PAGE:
Please call the Central Advisory Council at (312) 913-7828 with any questions or concerns!

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New Calendar For Public Housing Tenants

by Ethan Michaeli, Publisher 

There are more than 51,000 families in Chicago’s public housing system, including households in the traditional family style developments like Altgeld Gardens, Lowden Homes and Bridgeport Homes, as well as senior buildings and tens of thousands of families who rent in the private market using Housing Choice Vouchers (formerly known as Section 8 vouchers). All of these residents are represented by the Central Advisory Council, an elected body of tenant leaders who negotiate on tenants’ behalf with the Chicago Housing Authority, the U.S. Department of Housing and Urban Development and other government agencies. Recently, the CAC put out its annual calendar, which contains a huge quantity of useful information for tenants, and we are providing the 2012 Tenant Calendar in PDF format, free of charge, for either download or on-line viewing.

The calendar will be essential reading for current tenants as well as for the nearly 100,000 more families who are on waiting lists for CHA units and the Housing Choice Vouchers programs, and the tens of thousands of low-income families who need housing subsidies. The calendar contains answers to questions such as:

How is my Rent Calculated?

How do I save money on Electricity and Gas?

Can I have a Pet?

In a sign of the times, the calendar also has a special section for Housing Choice Voucher holders whose building is in foreclosure, and the names and addresses of every alderman in Chicago.

You can click above or on the following link to get the 2012 Tenant Calendar.

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Altgeld Tenants: Police, Cameras Not Improving Security

by Mary C. Piemonte 

Bernadette Williams, the tenants Local Advisory Council president, complaining to CHA Board members, on October 18, 2011, about increased shootings at the far south side public housing site. Photo by Mary C. Piemonte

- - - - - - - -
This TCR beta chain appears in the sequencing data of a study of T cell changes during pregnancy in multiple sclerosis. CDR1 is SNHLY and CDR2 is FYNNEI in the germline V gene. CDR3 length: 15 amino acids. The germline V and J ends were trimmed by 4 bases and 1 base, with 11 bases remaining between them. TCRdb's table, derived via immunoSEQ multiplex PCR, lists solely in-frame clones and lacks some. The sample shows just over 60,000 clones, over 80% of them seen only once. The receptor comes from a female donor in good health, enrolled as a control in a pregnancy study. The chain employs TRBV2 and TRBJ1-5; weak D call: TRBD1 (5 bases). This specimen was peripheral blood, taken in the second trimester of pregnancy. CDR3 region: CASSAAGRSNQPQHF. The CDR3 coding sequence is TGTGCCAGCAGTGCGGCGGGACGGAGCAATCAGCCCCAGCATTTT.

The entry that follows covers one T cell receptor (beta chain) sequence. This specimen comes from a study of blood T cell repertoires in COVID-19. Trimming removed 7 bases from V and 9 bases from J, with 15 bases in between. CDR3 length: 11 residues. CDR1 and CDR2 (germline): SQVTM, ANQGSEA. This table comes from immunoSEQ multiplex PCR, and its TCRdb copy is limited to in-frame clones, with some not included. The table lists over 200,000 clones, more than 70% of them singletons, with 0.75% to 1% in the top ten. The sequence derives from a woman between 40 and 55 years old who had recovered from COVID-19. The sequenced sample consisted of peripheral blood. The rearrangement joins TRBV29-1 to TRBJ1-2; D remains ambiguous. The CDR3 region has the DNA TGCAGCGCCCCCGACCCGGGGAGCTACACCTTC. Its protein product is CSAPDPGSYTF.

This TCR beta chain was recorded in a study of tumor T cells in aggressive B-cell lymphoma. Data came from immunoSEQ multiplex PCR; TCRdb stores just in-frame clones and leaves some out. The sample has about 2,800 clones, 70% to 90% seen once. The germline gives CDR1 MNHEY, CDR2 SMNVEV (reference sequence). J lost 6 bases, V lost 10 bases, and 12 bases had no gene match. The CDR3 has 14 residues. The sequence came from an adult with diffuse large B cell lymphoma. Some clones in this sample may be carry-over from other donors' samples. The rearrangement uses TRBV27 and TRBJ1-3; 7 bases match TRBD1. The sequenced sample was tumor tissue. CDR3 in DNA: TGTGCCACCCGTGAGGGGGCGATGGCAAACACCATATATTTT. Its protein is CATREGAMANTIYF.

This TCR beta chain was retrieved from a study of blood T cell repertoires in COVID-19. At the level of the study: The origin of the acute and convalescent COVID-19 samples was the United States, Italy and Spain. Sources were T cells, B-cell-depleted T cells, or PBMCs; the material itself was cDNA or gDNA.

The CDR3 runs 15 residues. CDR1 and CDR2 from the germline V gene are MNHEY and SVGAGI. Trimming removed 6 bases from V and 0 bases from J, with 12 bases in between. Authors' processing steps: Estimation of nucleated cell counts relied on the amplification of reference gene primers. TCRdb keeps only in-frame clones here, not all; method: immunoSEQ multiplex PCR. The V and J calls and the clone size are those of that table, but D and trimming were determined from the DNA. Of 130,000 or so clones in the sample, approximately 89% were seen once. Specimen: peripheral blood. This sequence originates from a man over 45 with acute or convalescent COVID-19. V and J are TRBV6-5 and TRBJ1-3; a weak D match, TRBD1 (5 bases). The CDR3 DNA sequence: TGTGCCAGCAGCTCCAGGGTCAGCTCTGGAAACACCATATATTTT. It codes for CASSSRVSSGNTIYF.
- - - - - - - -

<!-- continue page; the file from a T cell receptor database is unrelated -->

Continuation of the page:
Tenants of public housing have said throughout the Plan for Transformation that they see very little police activity in their areas, except during drug raids.

In decades past, police officers used to walk the beat, but they are little seen these days, and the public housing tenants living in CHA developments and in areas where they relocated wonder where “Officer Friendly” is, especially in light of the fact that the Chicago Housing Authority has been paying the Chicago Police Department millions of dollars annually to provide foot and car patrols.
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Parents Protest CPS Turn-Arounds

by Mary C. Piemonte 

Walter H Dyett High School, 555 E. 51st St., which is slated to be closed under a new plan announced by the Chicago Public Schools. Photo by Mary C. Piemonte.

A South Side community group “fed up” with the Chicago Public Schools closing and turn-around process in low-income areas of color brought their protest to Mayor Rahm Emanuel’s office this week.

“CPS’ top-down school actions in North Kenwood and the Greater Bronzeville community have caused spikes in violence and destabilized schools, and not improved student outcomes,” reads a statement from the Kenwood Oakland Community Organization, also known as KOCO.

KOCO members, along with parents from North Kenwood, Oakland and Bronzeville neighborhoods, rallied outside Emanuel’s office on December 1, and called on him to partner with them to implement “The Bronzeville Global Achievers Village,” an alternative school transformation plan they’ve developed over the past 18 months.

KOCO member Shannon Bennett told Residents’ Journal shortly after the protest that members from his organization and several community parents, along with representatives from the Centers for New Horizons and the Grand Boulevard Federation, first met with CPS CEO Jean-Claude Brizard at their office on November 21 regarding KOCO’s plan to counteract CPS policies concerning school closings, phase-outs and turnarounds. Brizard said he would get back to them but did not, according to Bennett. “So that’s why we have gone around him, and go to his boss,” Bennett explained.

Bennett said members from KOCO delivered a letter to Emanuel through one of his staff members, and added that members of his organization are particularly upset about the phasing out of Walter H. Dyett High School, 555 E. 51st St., which KOCO noted in their press release is the only neighborhood high school in Kenwood-Oakland. Sending students to Wendell Phillips Academy High School, 244 E. Pershing Road in the Bronzeville community, will result in increased violence, he argued. In 2005, Bennett said he personally experienced a spike in crime in Kenwood-Oakland after the closing of two schools, the Jackie Robinson and Price elementary schools.